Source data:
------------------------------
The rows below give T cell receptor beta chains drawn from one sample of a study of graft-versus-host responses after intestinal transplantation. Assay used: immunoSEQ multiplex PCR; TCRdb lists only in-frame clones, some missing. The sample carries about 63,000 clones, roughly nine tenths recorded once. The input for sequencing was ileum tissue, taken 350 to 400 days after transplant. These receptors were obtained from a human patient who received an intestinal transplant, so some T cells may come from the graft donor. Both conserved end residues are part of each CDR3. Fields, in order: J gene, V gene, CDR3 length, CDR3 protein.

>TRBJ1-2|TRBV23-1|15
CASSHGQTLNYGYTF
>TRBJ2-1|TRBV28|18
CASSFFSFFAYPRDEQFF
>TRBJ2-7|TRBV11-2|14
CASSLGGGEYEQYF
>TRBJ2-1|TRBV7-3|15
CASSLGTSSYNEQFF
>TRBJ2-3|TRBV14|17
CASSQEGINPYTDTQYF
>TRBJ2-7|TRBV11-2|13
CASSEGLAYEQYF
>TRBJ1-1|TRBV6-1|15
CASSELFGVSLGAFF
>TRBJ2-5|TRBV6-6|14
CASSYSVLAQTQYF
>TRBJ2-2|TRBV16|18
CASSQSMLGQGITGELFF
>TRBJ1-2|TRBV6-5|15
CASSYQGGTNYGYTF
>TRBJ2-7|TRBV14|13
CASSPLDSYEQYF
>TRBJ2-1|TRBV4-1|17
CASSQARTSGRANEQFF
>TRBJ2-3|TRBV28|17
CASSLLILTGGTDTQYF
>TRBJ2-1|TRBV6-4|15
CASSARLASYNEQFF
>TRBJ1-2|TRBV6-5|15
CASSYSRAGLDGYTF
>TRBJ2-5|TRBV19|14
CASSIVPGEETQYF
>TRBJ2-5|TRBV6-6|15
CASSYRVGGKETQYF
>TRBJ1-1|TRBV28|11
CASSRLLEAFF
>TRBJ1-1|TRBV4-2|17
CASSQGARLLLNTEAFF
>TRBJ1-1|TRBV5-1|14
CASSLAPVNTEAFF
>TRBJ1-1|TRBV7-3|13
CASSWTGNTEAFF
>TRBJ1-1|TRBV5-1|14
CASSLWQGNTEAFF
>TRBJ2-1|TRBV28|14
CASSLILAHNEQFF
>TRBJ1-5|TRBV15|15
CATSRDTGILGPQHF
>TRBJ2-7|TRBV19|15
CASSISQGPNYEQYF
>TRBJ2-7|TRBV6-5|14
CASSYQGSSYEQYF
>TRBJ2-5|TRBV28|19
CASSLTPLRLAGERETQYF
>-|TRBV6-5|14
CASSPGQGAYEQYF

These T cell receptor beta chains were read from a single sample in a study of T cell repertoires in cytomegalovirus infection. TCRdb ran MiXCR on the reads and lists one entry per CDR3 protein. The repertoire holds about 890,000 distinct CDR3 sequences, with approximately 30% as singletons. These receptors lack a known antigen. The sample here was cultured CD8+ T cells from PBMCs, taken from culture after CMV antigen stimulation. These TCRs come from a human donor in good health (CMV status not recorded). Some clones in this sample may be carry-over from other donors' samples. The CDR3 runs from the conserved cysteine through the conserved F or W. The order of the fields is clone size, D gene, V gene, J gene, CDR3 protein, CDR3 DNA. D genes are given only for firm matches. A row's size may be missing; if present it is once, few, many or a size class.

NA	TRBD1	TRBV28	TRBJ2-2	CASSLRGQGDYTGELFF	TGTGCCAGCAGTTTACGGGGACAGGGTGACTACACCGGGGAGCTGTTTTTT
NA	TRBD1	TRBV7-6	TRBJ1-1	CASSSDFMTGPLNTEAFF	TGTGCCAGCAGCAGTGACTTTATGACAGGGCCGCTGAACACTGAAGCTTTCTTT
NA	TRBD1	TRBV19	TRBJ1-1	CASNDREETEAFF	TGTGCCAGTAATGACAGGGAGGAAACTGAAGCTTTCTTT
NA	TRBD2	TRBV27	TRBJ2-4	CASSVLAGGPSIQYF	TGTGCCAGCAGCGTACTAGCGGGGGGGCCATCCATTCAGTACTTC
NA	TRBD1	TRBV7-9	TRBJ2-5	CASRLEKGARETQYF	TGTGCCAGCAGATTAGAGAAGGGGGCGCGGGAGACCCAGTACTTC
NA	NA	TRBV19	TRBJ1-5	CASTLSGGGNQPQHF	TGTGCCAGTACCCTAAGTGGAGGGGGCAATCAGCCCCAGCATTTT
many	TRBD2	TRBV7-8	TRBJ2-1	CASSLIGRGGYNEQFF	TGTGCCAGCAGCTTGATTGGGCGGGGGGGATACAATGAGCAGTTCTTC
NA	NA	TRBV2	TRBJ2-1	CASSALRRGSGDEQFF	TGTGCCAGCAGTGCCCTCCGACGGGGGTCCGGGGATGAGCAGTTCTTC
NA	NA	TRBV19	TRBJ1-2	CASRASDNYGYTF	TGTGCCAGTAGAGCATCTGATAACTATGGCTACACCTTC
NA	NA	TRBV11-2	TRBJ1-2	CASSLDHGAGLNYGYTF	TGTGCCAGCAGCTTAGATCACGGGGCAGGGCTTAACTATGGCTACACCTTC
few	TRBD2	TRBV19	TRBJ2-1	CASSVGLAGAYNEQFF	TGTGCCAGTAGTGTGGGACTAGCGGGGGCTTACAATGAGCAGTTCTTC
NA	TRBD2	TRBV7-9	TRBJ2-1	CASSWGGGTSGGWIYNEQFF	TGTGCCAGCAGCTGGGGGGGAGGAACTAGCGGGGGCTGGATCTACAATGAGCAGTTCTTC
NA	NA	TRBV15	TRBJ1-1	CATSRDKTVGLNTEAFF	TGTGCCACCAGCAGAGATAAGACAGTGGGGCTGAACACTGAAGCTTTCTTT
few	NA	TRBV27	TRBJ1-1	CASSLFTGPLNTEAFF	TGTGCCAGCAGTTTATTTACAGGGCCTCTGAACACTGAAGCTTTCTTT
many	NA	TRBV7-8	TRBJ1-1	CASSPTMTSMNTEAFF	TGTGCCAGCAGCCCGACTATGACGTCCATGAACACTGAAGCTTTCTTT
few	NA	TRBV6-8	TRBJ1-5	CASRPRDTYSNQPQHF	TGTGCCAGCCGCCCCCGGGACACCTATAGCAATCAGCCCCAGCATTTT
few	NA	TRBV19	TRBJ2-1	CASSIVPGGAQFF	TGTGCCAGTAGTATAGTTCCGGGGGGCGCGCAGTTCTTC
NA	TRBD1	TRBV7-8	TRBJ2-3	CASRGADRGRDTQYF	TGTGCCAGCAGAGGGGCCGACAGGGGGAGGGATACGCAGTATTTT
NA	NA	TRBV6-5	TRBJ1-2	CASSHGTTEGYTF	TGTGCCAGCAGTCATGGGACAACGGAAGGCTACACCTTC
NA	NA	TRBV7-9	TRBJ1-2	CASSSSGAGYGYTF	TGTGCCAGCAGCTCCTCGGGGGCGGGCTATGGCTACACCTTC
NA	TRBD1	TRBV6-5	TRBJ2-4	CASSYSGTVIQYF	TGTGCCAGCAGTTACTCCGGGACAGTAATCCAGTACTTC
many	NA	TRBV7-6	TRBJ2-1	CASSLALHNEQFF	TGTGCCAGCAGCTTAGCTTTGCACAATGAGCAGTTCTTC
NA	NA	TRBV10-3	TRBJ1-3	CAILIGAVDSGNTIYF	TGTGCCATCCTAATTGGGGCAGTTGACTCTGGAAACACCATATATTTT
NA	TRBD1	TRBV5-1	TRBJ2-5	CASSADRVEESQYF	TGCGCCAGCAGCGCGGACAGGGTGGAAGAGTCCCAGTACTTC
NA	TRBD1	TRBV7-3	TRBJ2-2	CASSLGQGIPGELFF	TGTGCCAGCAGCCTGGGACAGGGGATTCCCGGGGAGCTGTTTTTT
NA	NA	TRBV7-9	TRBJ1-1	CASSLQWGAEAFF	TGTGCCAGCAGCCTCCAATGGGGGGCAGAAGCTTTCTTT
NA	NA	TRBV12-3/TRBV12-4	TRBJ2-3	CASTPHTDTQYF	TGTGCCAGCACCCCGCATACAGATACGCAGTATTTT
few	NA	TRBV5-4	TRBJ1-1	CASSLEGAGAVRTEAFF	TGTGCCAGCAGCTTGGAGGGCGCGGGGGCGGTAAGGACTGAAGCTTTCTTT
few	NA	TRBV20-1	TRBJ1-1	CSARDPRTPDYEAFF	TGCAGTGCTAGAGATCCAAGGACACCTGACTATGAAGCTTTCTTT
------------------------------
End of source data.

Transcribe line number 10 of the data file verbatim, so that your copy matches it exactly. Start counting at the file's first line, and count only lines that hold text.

>TRBJ2-3|TRBV14|17